Neha Patil

1955 in science

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1955 in science

The year 1955 in science and technology included many events, some of which are listed below.



  • January 8 – Penumbral lunar eclipse.
  • June – Fred Hoyle and Martin Schwarzschild describe the mechanism for the creation of red giant stars.
  • June 5 – Penumbral lunar eclipse.
  • June 20 – Total solar eclipse of 7 min 8 sec duration, the longest between the 11th and 22nd centuries, visible in Southeast Asia. During the entire Second Millennium, only seven such eclipses exceed seven minutes of totality.
  • November 29 – Partial lunar eclipse.
  • December 14 – Annular solar eclipse.
  • Jan Oort confirms that polarized light from the Crab Nebula is produced by synchrotron radiation.
  • Biochemistry

  • February 26 – Rosalind Franklin publishes her observation that tobacco mosaic virus rods are all of identical length.
  • December 22 – Cytogeneticist Joe Hin Tjio working with Albert Levan at Lund University demonstrates that there are forty-six human chromosomes.
  • Chemistry

  • February 19 – Mendelevium (atomic number 101) is first synthesized by Albert Ghiorso, Glenn T. Seaborg, Gregory R. Choppin, Bernard G. Harvey, and Stanley G. Thompson (team leader) at the University of California, Berkeley.
  • August 20 – Dorothy Hodgkin and colleagues publish the final structure of vitamin B12.
  • Climatology

  • August 9 – Gilbert Plass submits his seminal article "The Carbon Dioxide Theory of Climate Change".
  • Computer science

  • October 2 (11:45 p.m.) – The ENIAC computer is deactivated at Aberdeen Proving Ground, Maryland, having been in continuous operation since 1947.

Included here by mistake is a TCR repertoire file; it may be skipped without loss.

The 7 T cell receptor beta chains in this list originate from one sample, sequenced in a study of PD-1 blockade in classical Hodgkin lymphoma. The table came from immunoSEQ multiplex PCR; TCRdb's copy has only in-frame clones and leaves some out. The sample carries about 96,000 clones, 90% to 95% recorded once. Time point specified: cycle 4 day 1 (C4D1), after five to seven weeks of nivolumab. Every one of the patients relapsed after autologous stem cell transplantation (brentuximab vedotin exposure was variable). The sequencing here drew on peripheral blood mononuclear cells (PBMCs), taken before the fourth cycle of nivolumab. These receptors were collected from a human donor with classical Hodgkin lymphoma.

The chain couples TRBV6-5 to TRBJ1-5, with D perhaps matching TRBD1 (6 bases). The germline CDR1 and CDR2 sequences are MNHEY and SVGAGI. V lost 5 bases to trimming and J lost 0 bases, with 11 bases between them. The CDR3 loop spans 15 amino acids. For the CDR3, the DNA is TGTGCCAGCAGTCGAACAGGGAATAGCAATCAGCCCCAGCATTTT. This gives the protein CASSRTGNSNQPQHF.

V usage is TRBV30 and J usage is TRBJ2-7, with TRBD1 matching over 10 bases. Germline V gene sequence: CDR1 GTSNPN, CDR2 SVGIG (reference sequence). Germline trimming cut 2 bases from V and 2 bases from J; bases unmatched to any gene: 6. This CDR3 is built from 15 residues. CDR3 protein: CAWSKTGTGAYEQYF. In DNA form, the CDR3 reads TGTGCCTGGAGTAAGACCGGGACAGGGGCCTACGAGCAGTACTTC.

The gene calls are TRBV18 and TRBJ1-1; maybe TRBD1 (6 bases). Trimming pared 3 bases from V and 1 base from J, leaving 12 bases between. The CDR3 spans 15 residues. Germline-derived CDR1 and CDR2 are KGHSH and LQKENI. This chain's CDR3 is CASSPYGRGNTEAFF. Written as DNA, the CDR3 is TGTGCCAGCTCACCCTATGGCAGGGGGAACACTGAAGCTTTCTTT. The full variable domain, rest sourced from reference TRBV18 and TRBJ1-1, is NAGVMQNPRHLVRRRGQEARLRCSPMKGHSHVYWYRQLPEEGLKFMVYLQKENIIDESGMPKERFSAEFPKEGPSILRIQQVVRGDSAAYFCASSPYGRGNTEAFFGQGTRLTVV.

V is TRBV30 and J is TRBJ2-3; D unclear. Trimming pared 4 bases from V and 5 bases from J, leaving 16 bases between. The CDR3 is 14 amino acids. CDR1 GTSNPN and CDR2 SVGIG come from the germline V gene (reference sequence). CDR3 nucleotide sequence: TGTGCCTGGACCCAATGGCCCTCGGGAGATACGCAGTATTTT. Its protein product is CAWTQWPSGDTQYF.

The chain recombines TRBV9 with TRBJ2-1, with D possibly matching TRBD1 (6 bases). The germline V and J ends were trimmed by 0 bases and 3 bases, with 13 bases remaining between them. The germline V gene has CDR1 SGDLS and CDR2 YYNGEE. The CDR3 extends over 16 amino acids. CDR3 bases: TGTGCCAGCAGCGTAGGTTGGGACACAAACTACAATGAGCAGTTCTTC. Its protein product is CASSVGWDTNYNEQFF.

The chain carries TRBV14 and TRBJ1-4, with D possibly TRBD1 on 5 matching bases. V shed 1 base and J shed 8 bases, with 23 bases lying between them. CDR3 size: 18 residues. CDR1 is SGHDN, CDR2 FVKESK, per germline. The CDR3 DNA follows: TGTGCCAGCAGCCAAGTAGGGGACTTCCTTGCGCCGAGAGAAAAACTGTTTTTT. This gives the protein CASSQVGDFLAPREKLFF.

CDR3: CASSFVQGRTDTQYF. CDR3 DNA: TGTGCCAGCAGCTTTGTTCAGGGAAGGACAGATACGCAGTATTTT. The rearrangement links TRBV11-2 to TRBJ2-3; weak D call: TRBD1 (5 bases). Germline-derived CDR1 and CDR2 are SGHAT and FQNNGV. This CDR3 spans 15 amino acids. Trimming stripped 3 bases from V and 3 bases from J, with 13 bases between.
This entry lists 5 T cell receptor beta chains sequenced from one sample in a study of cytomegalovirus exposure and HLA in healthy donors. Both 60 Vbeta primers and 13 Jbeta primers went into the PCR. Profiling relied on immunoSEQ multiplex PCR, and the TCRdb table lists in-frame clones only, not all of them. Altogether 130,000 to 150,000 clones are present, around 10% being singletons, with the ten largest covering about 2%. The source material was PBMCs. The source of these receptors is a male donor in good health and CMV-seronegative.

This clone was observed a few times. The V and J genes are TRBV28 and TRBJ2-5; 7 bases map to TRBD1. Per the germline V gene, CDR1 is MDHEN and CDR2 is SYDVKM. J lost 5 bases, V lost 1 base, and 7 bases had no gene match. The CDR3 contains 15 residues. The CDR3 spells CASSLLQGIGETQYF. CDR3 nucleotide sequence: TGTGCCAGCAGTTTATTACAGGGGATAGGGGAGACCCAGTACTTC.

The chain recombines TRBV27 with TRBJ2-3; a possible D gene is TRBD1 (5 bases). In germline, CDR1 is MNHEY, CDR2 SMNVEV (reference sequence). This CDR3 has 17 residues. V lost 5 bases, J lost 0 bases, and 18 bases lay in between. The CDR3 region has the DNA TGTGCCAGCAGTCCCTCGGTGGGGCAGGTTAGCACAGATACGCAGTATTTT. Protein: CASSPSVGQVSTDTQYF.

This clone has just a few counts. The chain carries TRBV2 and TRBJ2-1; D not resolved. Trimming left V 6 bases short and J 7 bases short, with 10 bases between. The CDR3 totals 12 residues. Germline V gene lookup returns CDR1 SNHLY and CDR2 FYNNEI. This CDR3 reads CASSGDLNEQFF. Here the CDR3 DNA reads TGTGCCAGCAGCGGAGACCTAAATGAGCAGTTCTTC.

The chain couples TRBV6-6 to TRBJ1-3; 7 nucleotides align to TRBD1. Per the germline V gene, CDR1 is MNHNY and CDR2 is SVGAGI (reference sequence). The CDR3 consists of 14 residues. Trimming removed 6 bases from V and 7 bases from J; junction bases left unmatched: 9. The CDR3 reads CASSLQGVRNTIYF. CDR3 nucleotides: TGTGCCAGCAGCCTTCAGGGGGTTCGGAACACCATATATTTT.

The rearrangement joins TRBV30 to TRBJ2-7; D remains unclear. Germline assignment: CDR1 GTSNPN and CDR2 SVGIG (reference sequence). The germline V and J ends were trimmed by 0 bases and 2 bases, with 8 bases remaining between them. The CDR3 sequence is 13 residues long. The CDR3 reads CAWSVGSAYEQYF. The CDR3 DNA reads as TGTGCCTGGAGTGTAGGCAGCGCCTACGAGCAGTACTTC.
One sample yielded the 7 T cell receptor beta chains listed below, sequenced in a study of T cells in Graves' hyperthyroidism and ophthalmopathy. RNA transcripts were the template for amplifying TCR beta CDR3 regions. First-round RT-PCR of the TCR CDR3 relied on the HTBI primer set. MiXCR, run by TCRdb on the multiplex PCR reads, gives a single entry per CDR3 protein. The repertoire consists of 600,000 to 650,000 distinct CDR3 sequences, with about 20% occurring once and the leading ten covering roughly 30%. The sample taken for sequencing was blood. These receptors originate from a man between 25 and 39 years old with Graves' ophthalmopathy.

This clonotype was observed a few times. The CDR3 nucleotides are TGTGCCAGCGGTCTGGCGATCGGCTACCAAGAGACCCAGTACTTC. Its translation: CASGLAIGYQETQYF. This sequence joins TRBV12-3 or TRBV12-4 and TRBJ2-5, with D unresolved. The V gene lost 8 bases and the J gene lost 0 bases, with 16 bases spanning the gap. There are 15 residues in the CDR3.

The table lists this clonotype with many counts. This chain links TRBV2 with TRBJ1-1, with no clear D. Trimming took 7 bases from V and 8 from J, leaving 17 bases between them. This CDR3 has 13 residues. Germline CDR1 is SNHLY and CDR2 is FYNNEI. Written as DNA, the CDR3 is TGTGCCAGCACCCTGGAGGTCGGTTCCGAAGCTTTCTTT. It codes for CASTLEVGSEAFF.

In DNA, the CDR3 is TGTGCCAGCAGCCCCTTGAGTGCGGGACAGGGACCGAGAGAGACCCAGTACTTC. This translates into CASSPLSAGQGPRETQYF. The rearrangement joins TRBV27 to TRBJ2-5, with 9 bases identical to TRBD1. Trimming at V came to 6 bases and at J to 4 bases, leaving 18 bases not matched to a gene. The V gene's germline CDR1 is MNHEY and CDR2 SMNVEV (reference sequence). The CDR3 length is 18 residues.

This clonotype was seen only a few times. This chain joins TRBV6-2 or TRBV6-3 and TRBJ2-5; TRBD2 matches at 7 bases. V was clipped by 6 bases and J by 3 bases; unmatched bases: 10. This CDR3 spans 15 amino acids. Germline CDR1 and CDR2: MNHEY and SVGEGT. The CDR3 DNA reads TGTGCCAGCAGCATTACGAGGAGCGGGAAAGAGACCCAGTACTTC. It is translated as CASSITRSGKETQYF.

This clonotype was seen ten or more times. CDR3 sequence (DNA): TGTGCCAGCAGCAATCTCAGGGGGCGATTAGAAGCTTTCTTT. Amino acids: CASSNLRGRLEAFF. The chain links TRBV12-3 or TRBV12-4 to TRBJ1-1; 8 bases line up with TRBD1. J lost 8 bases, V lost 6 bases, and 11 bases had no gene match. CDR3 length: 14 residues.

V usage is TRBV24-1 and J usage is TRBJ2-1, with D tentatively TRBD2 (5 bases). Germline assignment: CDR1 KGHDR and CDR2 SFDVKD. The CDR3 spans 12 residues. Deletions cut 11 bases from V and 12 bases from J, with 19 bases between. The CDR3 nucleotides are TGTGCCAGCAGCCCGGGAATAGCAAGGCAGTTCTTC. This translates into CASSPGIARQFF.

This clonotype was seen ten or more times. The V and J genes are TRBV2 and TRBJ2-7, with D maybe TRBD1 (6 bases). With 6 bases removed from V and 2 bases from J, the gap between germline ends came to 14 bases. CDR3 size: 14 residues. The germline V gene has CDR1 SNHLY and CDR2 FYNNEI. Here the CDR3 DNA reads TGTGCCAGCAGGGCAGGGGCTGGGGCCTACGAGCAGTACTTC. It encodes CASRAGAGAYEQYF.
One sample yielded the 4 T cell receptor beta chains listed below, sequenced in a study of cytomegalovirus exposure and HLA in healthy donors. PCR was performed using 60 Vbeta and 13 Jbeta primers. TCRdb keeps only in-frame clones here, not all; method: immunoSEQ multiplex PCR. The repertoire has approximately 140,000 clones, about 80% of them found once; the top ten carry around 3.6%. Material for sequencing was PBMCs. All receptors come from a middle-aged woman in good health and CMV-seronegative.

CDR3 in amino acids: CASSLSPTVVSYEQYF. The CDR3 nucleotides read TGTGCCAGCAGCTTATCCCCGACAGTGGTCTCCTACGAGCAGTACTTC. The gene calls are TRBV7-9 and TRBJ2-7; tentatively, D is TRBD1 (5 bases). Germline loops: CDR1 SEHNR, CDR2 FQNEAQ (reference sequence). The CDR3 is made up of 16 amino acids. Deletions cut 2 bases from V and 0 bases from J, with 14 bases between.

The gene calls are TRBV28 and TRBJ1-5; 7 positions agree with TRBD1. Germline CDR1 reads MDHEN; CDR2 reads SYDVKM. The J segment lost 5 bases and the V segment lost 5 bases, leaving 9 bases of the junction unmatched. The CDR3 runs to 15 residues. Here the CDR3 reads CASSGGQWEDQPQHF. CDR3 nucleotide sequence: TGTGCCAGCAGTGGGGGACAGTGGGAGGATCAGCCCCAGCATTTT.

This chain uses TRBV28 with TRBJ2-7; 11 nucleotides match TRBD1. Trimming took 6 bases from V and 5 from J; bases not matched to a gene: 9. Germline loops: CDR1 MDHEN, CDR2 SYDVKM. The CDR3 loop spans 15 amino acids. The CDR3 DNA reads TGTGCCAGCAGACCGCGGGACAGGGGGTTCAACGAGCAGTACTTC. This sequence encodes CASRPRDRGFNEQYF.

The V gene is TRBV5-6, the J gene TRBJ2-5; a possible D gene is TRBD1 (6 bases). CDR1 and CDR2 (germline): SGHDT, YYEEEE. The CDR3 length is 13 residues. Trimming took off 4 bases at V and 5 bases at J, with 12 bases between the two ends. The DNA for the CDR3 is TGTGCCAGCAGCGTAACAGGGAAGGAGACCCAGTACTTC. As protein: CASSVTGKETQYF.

• Former Luftwaffe flying ace Ulrich Steinhilper, a German IBM typewriter salesman, coins and popularizes the term "Textverarbeitung" ("word processing").
  • Maurice Wilkes publishes a description of microprogramming.
  • RAND publishes A Million Random Digits with 100,000 Normal Deviates.
  • Earth sciences

  • American geophysicist Clair Cameron Patterson presents his result for the age of the earth using lead isotopic data from the Canyon Diablo meteorite – 4.55 billion years (± 70 million).
  • History of science and technology

  • October – The term "Industrial archaeology" is popularised.
  • Mathematics

  • In the classification of finite simple groups, the Brauer–Fowler theorem is published and Claude Chevalley introduces Chevalley groups.
  • Gilbert–Shannon–Reeds model for probability distribution of riffle shuffle permutations in shuffling playing cards reported.
  • The Taniyama–Shimura conjecture is first stated by Yutaka Taniyama at an international symposium in Japan.
  • Medicine

  • April 12 – The Salk polio vaccine, having passed large-scale trials earlier in the United States, receives full approval by the Food and Drug Administration.
  • December 24 – Henry K. Beecher publishes a paper indicating the powerful effect of placebos on patient outcomes.
  • Outbreak of "Royal Free disease" or "benign myalgic encephalomyelitis", strongly resembling what will later be known as chronic fatigue syndrome, among staff at the Royal Free Hospital in London.
  • Physics

  • February – Harold Hopkins and Narinder Singh Kapany publish a key paper in the development of optical fiber technology.
  • March – Joseph Rotblat publishes his conclusions that contamination caused by nuclear fallout after the U.S. Castle Bravo hydrogen bomb test at Bikini Atoll is greater than officially stated.
  • October – Ultra high frequency AN/FPS-31 early warning radar developed by Lincoln Laboratory begins operation on Jug Handle Hill at West Bath, Maine.